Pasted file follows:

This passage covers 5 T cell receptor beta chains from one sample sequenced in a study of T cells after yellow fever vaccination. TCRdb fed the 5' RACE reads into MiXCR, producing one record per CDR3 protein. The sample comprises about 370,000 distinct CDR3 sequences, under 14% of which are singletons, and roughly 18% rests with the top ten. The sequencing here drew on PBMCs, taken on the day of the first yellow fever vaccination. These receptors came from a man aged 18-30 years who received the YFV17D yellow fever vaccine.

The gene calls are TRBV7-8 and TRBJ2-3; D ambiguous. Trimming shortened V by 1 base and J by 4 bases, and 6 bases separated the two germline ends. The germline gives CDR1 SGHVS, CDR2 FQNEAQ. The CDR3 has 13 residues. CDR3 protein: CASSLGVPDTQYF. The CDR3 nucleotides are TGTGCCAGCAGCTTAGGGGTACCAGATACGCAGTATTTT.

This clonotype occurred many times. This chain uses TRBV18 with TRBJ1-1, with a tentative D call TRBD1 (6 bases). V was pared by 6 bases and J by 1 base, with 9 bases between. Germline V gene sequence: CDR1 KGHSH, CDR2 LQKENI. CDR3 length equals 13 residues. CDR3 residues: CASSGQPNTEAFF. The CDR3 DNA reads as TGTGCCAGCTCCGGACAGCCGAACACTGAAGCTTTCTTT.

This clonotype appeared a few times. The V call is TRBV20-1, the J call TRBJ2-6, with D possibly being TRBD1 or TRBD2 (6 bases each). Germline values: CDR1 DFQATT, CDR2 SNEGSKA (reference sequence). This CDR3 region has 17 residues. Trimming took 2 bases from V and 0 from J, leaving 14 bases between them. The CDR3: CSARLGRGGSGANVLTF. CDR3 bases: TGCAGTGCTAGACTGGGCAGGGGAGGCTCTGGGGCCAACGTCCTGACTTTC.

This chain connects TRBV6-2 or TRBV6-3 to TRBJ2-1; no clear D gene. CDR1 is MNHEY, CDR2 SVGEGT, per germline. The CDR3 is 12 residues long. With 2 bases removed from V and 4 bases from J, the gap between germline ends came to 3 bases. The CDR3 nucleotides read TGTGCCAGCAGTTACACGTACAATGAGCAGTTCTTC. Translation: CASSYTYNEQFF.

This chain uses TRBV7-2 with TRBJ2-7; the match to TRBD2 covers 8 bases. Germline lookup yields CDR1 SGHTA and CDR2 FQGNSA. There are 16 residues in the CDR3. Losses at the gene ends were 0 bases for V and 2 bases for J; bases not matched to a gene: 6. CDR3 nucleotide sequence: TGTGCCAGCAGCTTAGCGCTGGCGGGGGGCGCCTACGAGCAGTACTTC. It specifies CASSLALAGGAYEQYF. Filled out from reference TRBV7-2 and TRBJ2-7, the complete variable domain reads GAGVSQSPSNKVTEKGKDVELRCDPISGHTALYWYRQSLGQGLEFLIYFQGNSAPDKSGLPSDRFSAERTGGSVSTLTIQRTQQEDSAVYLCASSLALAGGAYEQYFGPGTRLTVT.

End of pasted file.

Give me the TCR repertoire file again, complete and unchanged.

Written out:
This passage covers 5 T cell receptor beta chains from one sample sequenced in a study of T cells after yellow fever vaccination. TCRdb fed the 5' RACE reads into MiXCR, producing one record per CDR3 protein. The sample comprises about 370,000 distinct CDR3 sequences, under 14% of which are singletons, and roughly 18% rests with the top ten. The sequencing here drew on PBMCs, taken on the day of the first yellow fever vaccination. These receptors came from a man aged 18-30 years who received the YFV17D yellow fever vaccine.

The gene calls are TRBV7-8 and TRBJ2-3; D ambiguous. Trimming shortened V by 1 base and J by 4 bases, and 6 bases separated the two germline ends. The germline gives CDR1 SGHVS, CDR2 FQNEAQ. The CDR3 has 13 residues. CDR3 protein: CASSLGVPDTQYF. The CDR3 nucleotides are TGTGCCAGCAGCTTAGGGGTACCAGATACGCAGTATTTT.

This clonotype occurred many times. This chain uses TRBV18 with TRBJ1-1, with a tentative D call TRBD1 (6 bases). V was pared by 6 bases and J by 1 base, with 9 bases between. Germline V gene sequence: CDR1 KGHSH, CDR2 LQKENI. CDR3 length equals 13 residues. CDR3 residues: CASSGQPNTEAFF. The CDR3 DNA reads as TGTGCCAGCTCCGGACAGCCGAACACTGAAGCTTTCTTT.

This clonotype appeared a few times. The V call is TRBV20-1, the J call TRBJ2-6, with D possibly being TRBD1 or TRBD2 (6 bases each). Germline values: CDR1 DFQATT, CDR2 SNEGSKA (reference sequence). This CDR3 region has 17 residues. Trimming took 2 bases from V and 0 from J, leaving 14 bases between them. The CDR3: CSARLGRGGSGANVLTF. CDR3 bases: TGCAGTGCTAGACTGGGCAGGGGAGGCTCTGGGGCCAACGTCCTGACTTTC.

This chain connects TRBV6-2 or TRBV6-3 to TRBJ2-1; no clear D gene. CDR1 is MNHEY, CDR2 SVGEGT, per germline. The CDR3 is 12 residues long. With 2 bases removed from V and 4 bases from J, the gap between germline ends came to 3 bases. The CDR3 nucleotides read TGTGCCAGCAGTTACACGTACAATGAGCAGTTCTTC. Translation: CASSYTYNEQFF.

This chain uses TRBV7-2 with TRBJ2-7; the match to TRBD2 covers 8 bases. Germline lookup yields CDR1 SGHTA and CDR2 FQGNSA. There are 16 residues in the CDR3. Losses at the gene ends were 0 bases for V and 2 bases for J; bases not matched to a gene: 6. CDR3 nucleotide sequence: TGTGCCAGCAGCTTAGCGCTGGCGGGGGGCGCCTACGAGCAGTACTTC. It specifies CASSLALAGGAYEQYF. Filled out from reference TRBV7-2 and TRBJ2-7, the complete variable domain reads GAGVSQSPSNKVTEKGKDVELRCDPISGHTALYWYRQSLGQGLEFLIYFQGNSAPDKSGLPSDRFSAERTGGSVSTLTIQRTQQEDSAVYLCASSLALAGGAYEQYFGPGTRLTVT.